G R A N D R O U N D S
U S C D E R M A T O L O G Y
M A Y 3 , 2 0 1 1
J E N N I F E R A R M S T R O N G
Lupus Pernio
Overview
 Sarcoidosis is a
multisystem
granulomatous
inflammatory
disease that can
affect any organ.
 Cutaneous lesions
...
Lupus Pernio
Lupus pernio, first
described by Besnier in
1889, is a manifestation
of sarcoidal skin lesions.
Lupus Pernio
 Its name comes from Latin perniō = chilblain on the
foot.
 Inflammation of the skin of the hands or feet, ...
Epidemiology
 More common in
African American’s and
Puerto Rican
populations
 Female> Male
 Usually with long-
standing...
Etiology
 The etiology of this disease is still unknown.
 The serum concentration of angiotensin-
converting enzyme (ACE...
Cutaneous Findings: violaceous, indurated plaques and
nodules
………………………………………………………Ears
…..…………………………………………………………………….Nose...
Organs Involved
………………..…………Chronic Uveitis/Occular lesions 37%
…….……..….. Intrathoracic Involvement in 74%
……………………………….....
Key Findings
 Cutaneous involvement is
either specific or nonspecific.
 Specific lesions manifest as
noncaseatinggranulo...
Standard Treatment
 A stepwise approach to patient care is appropriate
 First Line: mild skin-limited disease.
 Potent ...
Standard Treatment
 Second Line
 Antimalarials and methotrexate may be used as monotherapy
for steroid-resistant sarcoid...
Treatment – Chronic/Refractory
 TNF-αantagonists
 Infliximab ( IV 3-10 mg/kg at 0, 2 and 6 weeks)
 Etanercept (injected...
Other
 Isotretinoin, 0.5-2 mg/kg/day, has been used
successfully in a handful of reported cases.
 Ablative: Pulsed dye o...
Prognosis
 The course is usually
chronic, and severe
cosmetic disfigurement may
result.
 Lupus pernio, especially
involv...
Differential Diagnosis
•Lupus vulgaris
•Deep Fungal
•Lupus erythematosus
•Rhinophyma when localized to the nose
•Malignant...
References
• Chensue SW, Warmington K, Ruth J, Lincoln P, Kuo MC, Kunkel SL: Cytokine
responses during mycobacterial and s...
References cont.
 James DG. Lupus pernio. Lupus. 1992 May;1(3):129-31
 Fernandez-Faith E, McDonnell Cutaneoussarcoidosis...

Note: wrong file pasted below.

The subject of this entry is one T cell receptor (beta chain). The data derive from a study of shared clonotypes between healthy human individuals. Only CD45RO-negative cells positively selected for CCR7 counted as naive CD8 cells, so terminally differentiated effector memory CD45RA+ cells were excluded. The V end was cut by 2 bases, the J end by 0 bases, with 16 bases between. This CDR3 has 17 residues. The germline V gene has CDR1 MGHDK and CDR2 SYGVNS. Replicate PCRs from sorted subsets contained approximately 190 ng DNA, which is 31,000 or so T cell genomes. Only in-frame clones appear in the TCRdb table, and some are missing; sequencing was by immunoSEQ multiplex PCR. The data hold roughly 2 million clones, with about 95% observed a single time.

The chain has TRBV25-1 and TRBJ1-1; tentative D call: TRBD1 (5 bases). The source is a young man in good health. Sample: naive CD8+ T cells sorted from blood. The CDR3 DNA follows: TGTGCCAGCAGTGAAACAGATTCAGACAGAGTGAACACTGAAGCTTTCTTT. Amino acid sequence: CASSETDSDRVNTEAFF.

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Lupus Pernio

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Lupus Pernio presented by Jennifer Armstrong
Grand Rounds, USC Dermatology
May 3, 2011

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  • Lupus pernio is usually more common in black women with long-standing systemic, usually pulmonary, sarcoidosis than in other people. It is also commonly seen with chronic uveitis and bone cysts.
  • Red-to-purple or violaceous, indurated plaques and nodules that usually affect the nose, the cheeks, the ears, and the lips, but it can appear on the dorsa of the hands, the fingers, the toes, and the forehead.
  • pulmonary, sarcoidosis than in other people. It is also commonly seen with chronic uveitis and bone cysts. bone cysts in 43% and ocular lesions in 37%.
  • Lupus Pernio

    1. 1. G R A N D R O U N D S U S C D E R M A T O L O G Y M A Y 3 , 2 0 1 1 J E N N I F E R A R M S T R O N G Lupus Pernio
    2. 2. Overview  Sarcoidosis is a multisystem granulomatous inflammatory disease that can affect any organ.  Cutaneous lesions present in 20%- 35% of patients
    3. 3. Lupus Pernio Lupus pernio, first described by Besnier in 1889, is a manifestation of sarcoidal skin lesions.
    4. 4. Lupus Pernio  Its name comes from Latin perniō = chilblain on the foot.  Inflammation of the skin of the hands or feet, resulting from exposure to cold  Thought to resemble a mild frostbite Lupus Pernio Frostbite
    5. 5. Epidemiology  More common in African American’s and Puerto Rican populations  Female> Male  Usually with long- standing systemic, usually pulmonary disease
    6. 6. Etiology  The etiology of this disease is still unknown.  The serum concentration of angiotensin- converting enzyme (ACE) is increased, and measurements have been used as an index of disease activity.
    7. 7. Cutaneous Findings: violaceous, indurated plaques and nodules ………………………………………………………Ears …..…………………………………………………………………….Nose ………………………… Dorsum of hand, fingers ……………………………….………… Toes …………………………………Cheeks and Lips